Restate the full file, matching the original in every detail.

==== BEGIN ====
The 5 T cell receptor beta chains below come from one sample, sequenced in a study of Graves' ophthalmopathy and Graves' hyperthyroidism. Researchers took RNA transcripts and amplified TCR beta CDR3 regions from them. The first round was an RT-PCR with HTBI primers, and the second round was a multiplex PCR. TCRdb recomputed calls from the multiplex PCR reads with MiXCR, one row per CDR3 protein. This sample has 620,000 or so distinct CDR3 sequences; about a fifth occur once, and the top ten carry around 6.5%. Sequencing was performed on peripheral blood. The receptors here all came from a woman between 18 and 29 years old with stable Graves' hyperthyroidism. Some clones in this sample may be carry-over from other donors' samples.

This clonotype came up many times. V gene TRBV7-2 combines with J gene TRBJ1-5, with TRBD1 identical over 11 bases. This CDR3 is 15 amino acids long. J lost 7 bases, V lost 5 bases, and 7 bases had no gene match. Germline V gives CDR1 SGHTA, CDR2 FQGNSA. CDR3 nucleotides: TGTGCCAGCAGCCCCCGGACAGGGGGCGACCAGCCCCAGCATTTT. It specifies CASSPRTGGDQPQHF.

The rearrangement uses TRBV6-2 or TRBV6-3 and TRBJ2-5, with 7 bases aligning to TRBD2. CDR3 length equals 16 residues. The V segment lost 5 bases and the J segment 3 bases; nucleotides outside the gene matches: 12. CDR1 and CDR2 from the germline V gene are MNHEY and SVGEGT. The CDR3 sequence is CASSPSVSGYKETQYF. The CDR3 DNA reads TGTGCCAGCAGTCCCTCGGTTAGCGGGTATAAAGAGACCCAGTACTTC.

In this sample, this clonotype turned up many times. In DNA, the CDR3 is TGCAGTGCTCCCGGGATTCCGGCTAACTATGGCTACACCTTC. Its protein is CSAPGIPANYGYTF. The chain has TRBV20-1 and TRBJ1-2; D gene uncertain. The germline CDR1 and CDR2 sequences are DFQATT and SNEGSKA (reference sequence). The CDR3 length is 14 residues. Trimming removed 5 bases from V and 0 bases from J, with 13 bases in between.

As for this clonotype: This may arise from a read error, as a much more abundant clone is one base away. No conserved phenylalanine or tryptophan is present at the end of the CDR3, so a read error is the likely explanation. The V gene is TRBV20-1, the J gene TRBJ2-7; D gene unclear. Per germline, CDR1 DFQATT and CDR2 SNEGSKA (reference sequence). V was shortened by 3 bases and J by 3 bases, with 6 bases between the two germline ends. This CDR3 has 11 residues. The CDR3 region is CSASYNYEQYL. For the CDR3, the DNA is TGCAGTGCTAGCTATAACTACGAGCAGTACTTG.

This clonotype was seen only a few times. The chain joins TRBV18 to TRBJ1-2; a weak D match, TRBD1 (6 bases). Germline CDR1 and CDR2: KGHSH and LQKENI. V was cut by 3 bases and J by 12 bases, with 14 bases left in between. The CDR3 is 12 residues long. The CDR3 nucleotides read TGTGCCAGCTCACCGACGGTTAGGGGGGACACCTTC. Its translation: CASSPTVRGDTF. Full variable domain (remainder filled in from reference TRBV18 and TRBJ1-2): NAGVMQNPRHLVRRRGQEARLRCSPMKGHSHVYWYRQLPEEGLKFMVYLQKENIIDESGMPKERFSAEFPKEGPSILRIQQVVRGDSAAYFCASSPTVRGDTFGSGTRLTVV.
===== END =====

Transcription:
The 5 T cell receptor beta chains below come from one sample, sequenced in a study of Graves' ophthalmopathy and Graves' hyperthyroidism. Researchers took RNA transcripts and amplified TCR beta CDR3 regions from them. The first round was an RT-PCR with HTBI primers, and the second round was a multiplex PCR. TCRdb recomputed calls from the multiplex PCR reads with MiXCR, one row per CDR3 protein. This sample has 620,000 or so distinct CDR3 sequences; about a fifth occur once, and the top ten carry around 6.5%. Sequencing was performed on peripheral blood. The receptors here all came from a woman between 18 and 29 years old with stable Graves' hyperthyroidism. Some clones in this sample may be carry-over from other donors' samples.

This clonotype came up many times. V gene TRBV7-2 combines with J gene TRBJ1-5, with TRBD1 identical over 11 bases. This CDR3 is 15 amino acids long. J lost 7 bases, V lost 5 bases, and 7 bases had no gene match. Germline V gives CDR1 SGHTA, CDR2 FQGNSA. CDR3 nucleotides: TGTGCCAGCAGCCCCCGGACAGGGGGCGACCAGCCCCAGCATTTT. It specifies CASSPRTGGDQPQHF.

The rearrangement uses TRBV6-2 or TRBV6-3 and TRBJ2-5, with 7 bases aligning to TRBD2. CDR3 length equals 16 residues. The V segment lost 5 bases and the J segment 3 bases; nucleotides outside the gene matches: 12. CDR1 and CDR2 from the germline V gene are MNHEY and SVGEGT. The CDR3 sequence is CASSPSVSGYKETQYF. The CDR3 DNA reads TGTGCCAGCAGTCCCTCGGTTAGCGGGTATAAAGAGACCCAGTACTTC.

In this sample, this clonotype turned up many times. In DNA, the CDR3 is TGCAGTGCTCCCGGGATTCCGGCTAACTATGGCTACACCTTC. Its protein is CSAPGIPANYGYTF. The chain has TRBV20-1 and TRBJ1-2; D gene uncertain. The germline CDR1 and CDR2 sequences are DFQATT and SNEGSKA (reference sequence). The CDR3 length is 14 residues. Trimming removed 5 bases from V and 0 bases from J, with 13 bases in between.

As for this clonotype: This may arise from a read error, as a much more abundant clone is one base away. No conserved phenylalanine or tryptophan is present at the end of the CDR3, so a read error is the likely explanation. The V gene is TRBV20-1, the J gene TRBJ2-7; D gene unclear. Per germline, CDR1 DFQATT and CDR2 SNEGSKA (reference sequence). V was shortened by 3 bases and J by 3 bases, with 6 bases between the two germline ends. This CDR3 has 11 residues. The CDR3 region is CSASYNYEQYL. For the CDR3, the DNA is TGCAGTGCTAGCTATAACTACGAGCAGTACTTG.

This clonotype was seen only a few times. The chain joins TRBV18 to TRBJ1-2; a weak D match, TRBD1 (6 bases). Germline CDR1 and CDR2: KGHSH and LQKENI. V was cut by 3 bases and J by 12 bases, with 14 bases left in between. The CDR3 is 12 residues long. The CDR3 nucleotides read TGTGCCAGCTCACCGACGGTTAGGGGGGACACCTTC. Its translation: CASSPTVRGDTF. Full variable domain (remainder filled in from reference TRBV18 and TRBJ1-2): NAGVMQNPRHLVRRRGQEARLRCSPMKGHSHVYWYRQLPEEGLKFMVYLQKENIIDESGMPKERFSAEFPKEGPSILRIQQVVRGDSAAYFCASSPTVRGDTFGSGTRLTVV.